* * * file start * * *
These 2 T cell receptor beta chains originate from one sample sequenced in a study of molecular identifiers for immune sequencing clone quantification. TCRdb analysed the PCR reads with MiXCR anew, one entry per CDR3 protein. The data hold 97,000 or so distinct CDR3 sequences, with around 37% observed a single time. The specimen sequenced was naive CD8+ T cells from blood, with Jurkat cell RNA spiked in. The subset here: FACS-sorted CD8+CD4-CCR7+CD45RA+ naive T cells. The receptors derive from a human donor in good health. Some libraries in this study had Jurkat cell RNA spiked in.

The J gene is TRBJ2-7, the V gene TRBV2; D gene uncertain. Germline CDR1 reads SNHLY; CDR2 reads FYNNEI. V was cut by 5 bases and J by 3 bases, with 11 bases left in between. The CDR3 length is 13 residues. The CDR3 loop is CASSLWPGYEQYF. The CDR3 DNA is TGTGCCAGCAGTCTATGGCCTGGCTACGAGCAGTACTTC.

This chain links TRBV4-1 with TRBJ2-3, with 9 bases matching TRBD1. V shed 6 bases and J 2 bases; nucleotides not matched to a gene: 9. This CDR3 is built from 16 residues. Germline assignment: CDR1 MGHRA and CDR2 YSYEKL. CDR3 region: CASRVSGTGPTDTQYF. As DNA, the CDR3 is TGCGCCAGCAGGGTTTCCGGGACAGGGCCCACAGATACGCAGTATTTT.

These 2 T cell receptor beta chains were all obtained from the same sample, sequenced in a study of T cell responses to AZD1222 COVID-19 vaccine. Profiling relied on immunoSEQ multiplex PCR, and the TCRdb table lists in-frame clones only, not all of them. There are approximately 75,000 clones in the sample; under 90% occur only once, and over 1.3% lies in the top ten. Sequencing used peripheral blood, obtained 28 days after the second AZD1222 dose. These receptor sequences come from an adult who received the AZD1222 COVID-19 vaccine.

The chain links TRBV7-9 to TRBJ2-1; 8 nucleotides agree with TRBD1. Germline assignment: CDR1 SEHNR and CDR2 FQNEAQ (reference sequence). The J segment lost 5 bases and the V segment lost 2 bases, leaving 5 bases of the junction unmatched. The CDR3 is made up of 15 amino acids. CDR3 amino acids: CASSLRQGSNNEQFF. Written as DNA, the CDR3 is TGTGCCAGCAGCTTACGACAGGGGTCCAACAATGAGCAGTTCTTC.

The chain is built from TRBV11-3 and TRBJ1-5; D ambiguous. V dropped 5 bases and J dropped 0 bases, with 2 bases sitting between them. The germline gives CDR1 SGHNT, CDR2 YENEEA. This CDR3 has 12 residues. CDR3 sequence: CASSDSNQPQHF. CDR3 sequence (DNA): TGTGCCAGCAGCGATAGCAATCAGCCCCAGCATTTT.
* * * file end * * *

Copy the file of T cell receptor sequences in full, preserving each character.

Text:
These 2 T cell receptor beta chains originate from one sample sequenced in a study of molecular identifiers for immune sequencing clone quantification. TCRdb analysed the PCR reads with MiXCR anew, one entry per CDR3 protein. The data hold 97,000 or so distinct CDR3 sequences, with around 37% observed a single time. The specimen sequenced was naive CD8+ T cells from blood, with Jurkat cell RNA spiked in. The subset here: FACS-sorted CD8+CD4-CCR7+CD45RA+ naive T cells. The receptors derive from a human donor in good health. Some libraries in this study had Jurkat cell RNA spiked in.

The J gene is TRBJ2-7, the V gene TRBV2; D gene uncertain. Germline CDR1 reads SNHLY; CDR2 reads FYNNEI. V was cut by 5 bases and J by 3 bases, with 11 bases left in between. The CDR3 length is 13 residues. The CDR3 loop is CASSLWPGYEQYF. The CDR3 DNA is TGTGCCAGCAGTCTATGGCCTGGCTACGAGCAGTACTTC.

This chain links TRBV4-1 with TRBJ2-3, with 9 bases matching TRBD1. V shed 6 bases and J 2 bases; nucleotides not matched to a gene: 9. This CDR3 is built from 16 residues. Germline assignment: CDR1 MGHRA and CDR2 YSYEKL. CDR3 region: CASRVSGTGPTDTQYF. As DNA, the CDR3 is TGCGCCAGCAGGGTTTCCGGGACAGGGCCCACAGATACGCAGTATTTT.

These 2 T cell receptor beta chains were all obtained from the same sample, sequenced in a study of T cell responses to AZD1222 COVID-19 vaccine. Profiling relied on immunoSEQ multiplex PCR, and the TCRdb table lists in-frame clones only, not all of them. There are approximately 75,000 clones in the sample; under 90% occur only once, and over 1.3% lies in the top ten. Sequencing used peripheral blood, obtained 28 days after the second AZD1222 dose. These receptor sequences come from an adult who received the AZD1222 COVID-19 vaccine.

The chain links TRBV7-9 to TRBJ2-1; 8 nucleotides agree with TRBD1. Germline assignment: CDR1 SEHNR and CDR2 FQNEAQ (reference sequence). The J segment lost 5 bases and the V segment lost 2 bases, leaving 5 bases of the junction unmatched. The CDR3 is made up of 15 amino acids. CDR3 amino acids: CASSLRQGSNNEQFF. Written as DNA, the CDR3 is TGTGCCAGCAGCTTACGACAGGGGTCCAACAATGAGCAGTTCTTC.

The chain is built from TRBV11-3 and TRBJ1-5; D ambiguous. V dropped 5 bases and J dropped 0 bases, with 2 bases sitting between them. The germline gives CDR1 SGHNT, CDR2 YENEEA. This CDR3 has 12 residues. CDR3 sequence: CASSDSNQPQHF. CDR3 sequence (DNA): TGTGCCAGCAGCGATAGCAATCAGCCCCAGCATTTT.